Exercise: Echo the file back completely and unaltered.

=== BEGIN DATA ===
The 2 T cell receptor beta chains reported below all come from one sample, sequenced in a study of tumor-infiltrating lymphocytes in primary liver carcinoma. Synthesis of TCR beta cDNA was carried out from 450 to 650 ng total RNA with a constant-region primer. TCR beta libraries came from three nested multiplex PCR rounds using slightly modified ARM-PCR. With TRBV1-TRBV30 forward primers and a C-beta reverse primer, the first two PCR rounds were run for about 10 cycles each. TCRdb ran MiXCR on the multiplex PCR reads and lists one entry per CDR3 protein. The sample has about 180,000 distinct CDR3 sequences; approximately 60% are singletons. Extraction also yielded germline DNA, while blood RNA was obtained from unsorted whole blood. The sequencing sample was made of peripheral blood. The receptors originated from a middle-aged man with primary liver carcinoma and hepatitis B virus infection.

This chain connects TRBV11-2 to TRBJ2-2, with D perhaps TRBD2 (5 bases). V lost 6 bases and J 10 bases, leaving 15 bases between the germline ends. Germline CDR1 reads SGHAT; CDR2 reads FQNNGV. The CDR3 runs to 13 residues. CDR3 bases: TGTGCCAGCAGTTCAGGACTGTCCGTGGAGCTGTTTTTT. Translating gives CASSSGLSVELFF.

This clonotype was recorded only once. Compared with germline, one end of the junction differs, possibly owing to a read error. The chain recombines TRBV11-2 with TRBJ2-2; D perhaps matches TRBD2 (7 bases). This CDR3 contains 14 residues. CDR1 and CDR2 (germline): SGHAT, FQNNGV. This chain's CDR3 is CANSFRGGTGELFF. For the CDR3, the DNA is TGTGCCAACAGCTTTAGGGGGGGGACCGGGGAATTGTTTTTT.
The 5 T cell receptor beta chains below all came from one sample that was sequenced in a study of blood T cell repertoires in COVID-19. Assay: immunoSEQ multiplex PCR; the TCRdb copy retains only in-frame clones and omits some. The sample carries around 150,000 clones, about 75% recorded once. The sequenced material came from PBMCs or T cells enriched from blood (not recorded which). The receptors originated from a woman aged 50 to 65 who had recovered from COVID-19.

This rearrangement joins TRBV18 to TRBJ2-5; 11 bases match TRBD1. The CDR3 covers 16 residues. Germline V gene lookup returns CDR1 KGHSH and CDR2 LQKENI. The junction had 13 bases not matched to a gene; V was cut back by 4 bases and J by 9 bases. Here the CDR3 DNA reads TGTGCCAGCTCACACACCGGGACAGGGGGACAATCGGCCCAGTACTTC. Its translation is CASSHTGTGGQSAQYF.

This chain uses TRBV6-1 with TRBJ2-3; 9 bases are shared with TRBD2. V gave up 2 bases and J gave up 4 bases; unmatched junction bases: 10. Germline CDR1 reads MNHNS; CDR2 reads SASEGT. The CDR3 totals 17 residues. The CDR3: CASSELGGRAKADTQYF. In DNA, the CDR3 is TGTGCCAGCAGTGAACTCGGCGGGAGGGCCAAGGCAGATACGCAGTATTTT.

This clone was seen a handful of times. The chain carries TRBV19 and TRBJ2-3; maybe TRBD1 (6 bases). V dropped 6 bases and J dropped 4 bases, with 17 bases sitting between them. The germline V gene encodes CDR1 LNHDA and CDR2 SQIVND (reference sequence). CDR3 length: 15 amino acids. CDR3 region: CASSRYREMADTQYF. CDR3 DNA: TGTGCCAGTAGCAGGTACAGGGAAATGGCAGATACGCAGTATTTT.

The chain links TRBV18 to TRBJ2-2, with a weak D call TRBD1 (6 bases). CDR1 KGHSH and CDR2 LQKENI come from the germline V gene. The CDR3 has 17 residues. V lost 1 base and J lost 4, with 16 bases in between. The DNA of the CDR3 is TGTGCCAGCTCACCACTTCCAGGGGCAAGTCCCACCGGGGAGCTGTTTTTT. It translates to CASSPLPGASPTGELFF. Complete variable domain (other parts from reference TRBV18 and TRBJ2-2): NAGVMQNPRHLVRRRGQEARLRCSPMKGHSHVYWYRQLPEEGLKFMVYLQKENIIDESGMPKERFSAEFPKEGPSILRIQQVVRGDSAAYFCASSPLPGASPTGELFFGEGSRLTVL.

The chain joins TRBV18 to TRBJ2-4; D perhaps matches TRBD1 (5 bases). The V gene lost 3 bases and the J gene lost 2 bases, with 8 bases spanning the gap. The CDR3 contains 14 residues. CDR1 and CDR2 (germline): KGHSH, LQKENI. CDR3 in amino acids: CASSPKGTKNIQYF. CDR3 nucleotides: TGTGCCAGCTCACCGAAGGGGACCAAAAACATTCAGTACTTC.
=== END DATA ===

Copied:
The 2 T cell receptor beta chains reported below all come from one sample, sequenced in a study of tumor-infiltrating lymphocytes in primary liver carcinoma. Synthesis of TCR beta cDNA was carried out from 450 to 650 ng total RNA with a constant-region primer. TCR beta libraries came from three nested multiplex PCR rounds using slightly modified ARM-PCR. With TRBV1-TRBV30 forward primers and a C-beta reverse primer, the first two PCR rounds were run for about 10 cycles each. TCRdb ran MiXCR on the multiplex PCR reads and lists one entry per CDR3 protein. The sample has about 180,000 distinct CDR3 sequences; approximately 60% are singletons. Extraction also yielded germline DNA, while blood RNA was obtained from unsorted whole blood. The sequencing sample was made of peripheral blood. The receptors originated from a middle-aged man with primary liver carcinoma and hepatitis B virus infection.

This chain connects TRBV11-2 to TRBJ2-2, with D perhaps TRBD2 (5 bases). V lost 6 bases and J 10 bases, leaving 15 bases between the germline ends. Germline CDR1 reads SGHAT; CDR2 reads FQNNGV. The CDR3 runs to 13 residues. CDR3 bases: TGTGCCAGCAGTTCAGGACTGTCCGTGGAGCTGTTTTTT. Translating gives CASSSGLSVELFF.

This clonotype was recorded only once. Compared with germline, one end of the junction differs, possibly owing to a read error. The chain recombines TRBV11-2 with TRBJ2-2; D perhaps matches TRBD2 (7 bases). This CDR3 contains 14 residues. CDR1 and CDR2 (germline): SGHAT, FQNNGV. This chain's CDR3 is CANSFRGGTGELFF. For the CDR3, the DNA is TGTGCCAACAGCTTTAGGGGGGGGACCGGGGAATTGTTTTTT.
The 5 T cell receptor beta chains below all came from one sample that was sequenced in a study of blood T cell repertoires in COVID-19. Assay: immunoSEQ multiplex PCR; the TCRdb copy retains only in-frame clones and omits some. The sample carries around 150,000 clones, about 75% recorded once. The sequenced material came from PBMCs or T cells enriched from blood (not recorded which). The receptors originated from a woman aged 50 to 65 who had recovered from COVID-19.

This rearrangement joins TRBV18 to TRBJ2-5; 11 bases match TRBD1. The CDR3 covers 16 residues. Germline V gene lookup returns CDR1 KGHSH and CDR2 LQKENI. The junction had 13 bases not matched to a gene; V was cut back by 4 bases and J by 9 bases. Here the CDR3 DNA reads TGTGCCAGCTCACACACCGGGACAGGGGGACAATCGGCCCAGTACTTC. Its translation is CASSHTGTGGQSAQYF.

This chain uses TRBV6-1 with TRBJ2-3; 9 bases are shared with TRBD2. V gave up 2 bases and J gave up 4 bases; unmatched junction bases: 10. Germline CDR1 reads MNHNS; CDR2 reads SASEGT. The CDR3 totals 17 residues. The CDR3: CASSELGGRAKADTQYF. In DNA, the CDR3 is TGTGCCAGCAGTGAACTCGGCGGGAGGGCCAAGGCAGATACGCAGTATTTT.

This clone was seen a handful of times. The chain carries TRBV19 and TRBJ2-3; maybe TRBD1 (6 bases). V dropped 6 bases and J dropped 4 bases, with 17 bases sitting between them. The germline V gene encodes CDR1 LNHDA and CDR2 SQIVND (reference sequence). CDR3 length: 15 amino acids. CDR3 region: CASSRYREMADTQYF. CDR3 DNA: TGTGCCAGTAGCAGGTACAGGGAAATGGCAGATACGCAGTATTTT.

The chain links TRBV18 to TRBJ2-2, with a weak D call TRBD1 (6 bases). CDR1 KGHSH and CDR2 LQKENI come from the germline V gene. The CDR3 has 17 residues. V lost 1 base and J lost 4, with 16 bases in between. The DNA of the CDR3 is TGTGCCAGCTCACCACTTCCAGGGGCAAGTCCCACCGGGGAGCTGTTTTTT. It translates to CASSPLPGASPTGELFF. Complete variable domain (other parts from reference TRBV18 and TRBJ2-2): NAGVMQNPRHLVRRRGQEARLRCSPMKGHSHVYWYRQLPEEGLKFMVYLQKENIIDESGMPKERFSAEFPKEGPSILRIQQVVRGDSAAYFCASSPLPGASPTGELFFGEGSRLTVL.

The chain joins TRBV18 to TRBJ2-4; D perhaps matches TRBD1 (5 bases). The V gene lost 3 bases and the J gene lost 2 bases, with 8 bases spanning the gap. The CDR3 contains 14 residues. CDR1 and CDR2 (germline): KGHSH, LQKENI. CDR3 in amino acids: CASSPKGTKNIQYF. CDR3 nucleotides: TGTGCCAGCTCACCGAAGGGGACCAAAAACATTCAGTACTTC.